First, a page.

Stacey recalls a wedding she photographed at Spohr Gardens in Falmouth, and speculated the site would be a sweet spot for winter images. “It was incredibly romantic,” she says. “It was beautiful the way the trees enveloped the paths, an old bench stood alone, and several large black anchors adorned the edge of Oyster Pond. Of course,” she adds, “it wouldn’t be complete to me without bringing people along to photograph in this backdrop too.”

We asked four of our freelance photographers — Dan Cutrona, Stacey Hedman, Alison Shaw, and Luke Simpson — to offer their thoughts, tips, memories, and a favorite photo from years of capturing images in the winter months.


VIEWING ‘SNOW DAYS’ DIFFERENTLY – Dan Cutrona

The best part about shooting in the winter,” photographer Dan Cutrona says, “is that I actually have much more time to myself where I can go out and just shoot for the fun of it.” Dan shoots for Cape Cod LIFE and has his own business, Dan Cutrona Photography, which is based in Mashpee Commons. “The business of the summer leads me from assignment to assignment, leaving me little time to do personal work. When it snows, most shoots are cancelled anyway, so then I can go out and have fun!”

Dan described one of his favorite winter photos, shot in Bourne in 2005. “It was after a really cold streak and many of the bays had frozen over completely,” he says. “That morning was warm, and with that comes beautiful fog over the water. The fog was thick at first, but it broke as the morning went on. This photo shows all the ice cracks, the fog, and the blue sky trying to come in. This particular pier was completely destroyed in a storm a few years later.”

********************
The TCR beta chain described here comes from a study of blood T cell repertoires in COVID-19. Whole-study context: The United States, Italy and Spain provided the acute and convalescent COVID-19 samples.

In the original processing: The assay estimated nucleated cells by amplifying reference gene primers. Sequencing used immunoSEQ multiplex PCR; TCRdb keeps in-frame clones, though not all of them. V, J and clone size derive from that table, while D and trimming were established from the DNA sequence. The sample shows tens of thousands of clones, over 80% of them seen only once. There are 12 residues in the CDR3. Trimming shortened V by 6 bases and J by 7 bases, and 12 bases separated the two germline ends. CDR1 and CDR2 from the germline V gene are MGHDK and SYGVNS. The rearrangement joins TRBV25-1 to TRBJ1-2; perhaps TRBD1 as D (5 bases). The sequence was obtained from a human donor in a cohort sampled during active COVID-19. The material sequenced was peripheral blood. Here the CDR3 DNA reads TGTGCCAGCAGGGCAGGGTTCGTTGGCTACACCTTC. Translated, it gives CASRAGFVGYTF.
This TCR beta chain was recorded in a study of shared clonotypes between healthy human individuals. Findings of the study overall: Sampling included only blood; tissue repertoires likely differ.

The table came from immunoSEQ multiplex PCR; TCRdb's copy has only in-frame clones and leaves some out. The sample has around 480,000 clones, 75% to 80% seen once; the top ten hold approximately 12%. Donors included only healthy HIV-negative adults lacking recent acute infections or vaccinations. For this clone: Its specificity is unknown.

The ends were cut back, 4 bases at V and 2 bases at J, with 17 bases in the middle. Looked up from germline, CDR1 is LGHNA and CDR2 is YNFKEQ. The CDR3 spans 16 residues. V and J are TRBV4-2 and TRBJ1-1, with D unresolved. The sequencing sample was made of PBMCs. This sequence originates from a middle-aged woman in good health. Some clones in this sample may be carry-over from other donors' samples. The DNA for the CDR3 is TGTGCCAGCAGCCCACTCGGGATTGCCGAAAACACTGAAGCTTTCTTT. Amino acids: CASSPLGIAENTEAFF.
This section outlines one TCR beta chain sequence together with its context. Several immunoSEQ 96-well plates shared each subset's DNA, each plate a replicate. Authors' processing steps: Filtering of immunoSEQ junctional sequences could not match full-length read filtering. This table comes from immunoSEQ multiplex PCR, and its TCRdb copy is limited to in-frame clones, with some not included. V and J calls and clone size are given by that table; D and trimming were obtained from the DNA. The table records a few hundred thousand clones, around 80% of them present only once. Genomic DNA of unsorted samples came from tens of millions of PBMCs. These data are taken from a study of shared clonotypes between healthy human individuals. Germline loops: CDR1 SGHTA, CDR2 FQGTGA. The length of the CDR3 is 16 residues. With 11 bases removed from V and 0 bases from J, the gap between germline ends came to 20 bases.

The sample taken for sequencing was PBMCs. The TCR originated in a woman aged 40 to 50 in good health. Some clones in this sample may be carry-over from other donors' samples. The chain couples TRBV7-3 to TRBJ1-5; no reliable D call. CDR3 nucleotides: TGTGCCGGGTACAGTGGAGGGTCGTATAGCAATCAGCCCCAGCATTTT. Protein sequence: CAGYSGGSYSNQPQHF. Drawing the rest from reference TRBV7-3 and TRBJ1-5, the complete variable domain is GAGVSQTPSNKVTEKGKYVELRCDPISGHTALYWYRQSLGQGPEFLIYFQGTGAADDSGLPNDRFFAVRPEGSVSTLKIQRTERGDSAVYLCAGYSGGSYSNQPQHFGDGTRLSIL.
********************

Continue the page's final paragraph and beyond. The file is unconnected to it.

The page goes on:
Dan says the winter allows him to enjoy the “serenity side of photography.” “For me, it’s a natural fit,” he says. “The place I keep going back to again and again is Quisset Harbor in Falmouth. It is surrounded by trees, and when it is cold enough the harbor freezes, then breaks into millions of these floating ice chunks, and I feel like that happens more often there than anywhere I’ve seen.”

In winter, Dan shoots with a polarizing filter, which exaggerates the blue sky and cuts down the glare. “This is important, especially with snow and ice,” he says. “But you don’t always want to kill the glare completely, so with a circular polarizer you can spin it around, and ‘dial in’ just the right amount. After that, the most important piece of equipment in the winter is your snow tires.”

We asked four of our freelance photographers — Dan Cutrona, Stacey Hedman, Alison Shaw, and Luke Simpson — to offer their thoughts, tips, memories, and a favorite photo from years of capturing images in the winter months.